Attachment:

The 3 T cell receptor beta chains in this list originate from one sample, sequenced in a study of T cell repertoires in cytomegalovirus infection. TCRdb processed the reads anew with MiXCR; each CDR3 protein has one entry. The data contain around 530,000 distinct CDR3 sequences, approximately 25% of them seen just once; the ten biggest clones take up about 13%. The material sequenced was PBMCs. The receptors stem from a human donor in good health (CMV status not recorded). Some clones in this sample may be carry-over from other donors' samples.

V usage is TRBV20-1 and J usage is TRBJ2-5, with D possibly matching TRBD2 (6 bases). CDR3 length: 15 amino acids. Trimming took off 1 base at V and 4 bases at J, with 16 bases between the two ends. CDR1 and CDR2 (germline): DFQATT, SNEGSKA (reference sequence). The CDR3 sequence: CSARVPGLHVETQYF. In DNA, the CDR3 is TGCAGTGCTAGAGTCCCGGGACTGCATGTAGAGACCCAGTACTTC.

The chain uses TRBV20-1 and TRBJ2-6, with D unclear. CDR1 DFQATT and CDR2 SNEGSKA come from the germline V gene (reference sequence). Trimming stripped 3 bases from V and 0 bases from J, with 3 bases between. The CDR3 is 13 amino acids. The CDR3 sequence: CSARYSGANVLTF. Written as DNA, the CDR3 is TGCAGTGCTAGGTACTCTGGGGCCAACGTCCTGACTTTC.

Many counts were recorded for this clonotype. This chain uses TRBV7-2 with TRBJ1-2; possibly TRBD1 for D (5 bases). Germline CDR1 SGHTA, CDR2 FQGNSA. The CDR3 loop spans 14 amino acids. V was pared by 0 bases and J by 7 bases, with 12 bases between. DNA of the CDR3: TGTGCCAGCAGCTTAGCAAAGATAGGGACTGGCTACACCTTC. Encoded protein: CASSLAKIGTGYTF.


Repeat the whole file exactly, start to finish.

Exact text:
The 3 T cell receptor beta chains in this list originate from one sample, sequenced in a study of T cell repertoires in cytomegalovirus infection. TCRdb processed the reads anew with MiXCR; each CDR3 protein has one entry. The data contain around 530,000 distinct CDR3 sequences, approximately 25% of them seen just once; the ten biggest clones take up about 13%. The material sequenced was PBMCs. The receptors stem from a human donor in good health (CMV status not recorded). Some clones in this sample may be carry-over from other donors' samples.

V usage is TRBV20-1 and J usage is TRBJ2-5, with D possibly matching TRBD2 (6 bases). CDR3 length: 15 amino acids. Trimming took off 1 base at V and 4 bases at J, with 16 bases between the two ends. CDR1 and CDR2 (germline): DFQATT, SNEGSKA (reference sequence). The CDR3 sequence: CSARVPGLHVETQYF. In DNA, the CDR3 is TGCAGTGCTAGAGTCCCGGGACTGCATGTAGAGACCCAGTACTTC.

The chain uses TRBV20-1 and TRBJ2-6, with D unclear. CDR1 DFQATT and CDR2 SNEGSKA come from the germline V gene (reference sequence). Trimming stripped 3 bases from V and 0 bases from J, with 3 bases between. The CDR3 is 13 amino acids. The CDR3 sequence: CSARYSGANVLTF. Written as DNA, the CDR3 is TGCAGTGCTAGGTACTCTGGGGCCAACGTCCTGACTTTC.

Many counts were recorded for this clonotype. This chain uses TRBV7-2 with TRBJ1-2; possibly TRBD1 for D (5 bases). Germline CDR1 SGHTA, CDR2 FQGNSA. The CDR3 loop spans 14 amino acids. V was pared by 0 bases and J by 7 bases, with 12 bases between. DNA of the CDR3: TGTGCCAGCAGCTTAGCAAAGATAGGGACTGGCTACACCTTC. Encoded protein: CASSLAKIGTGYTF.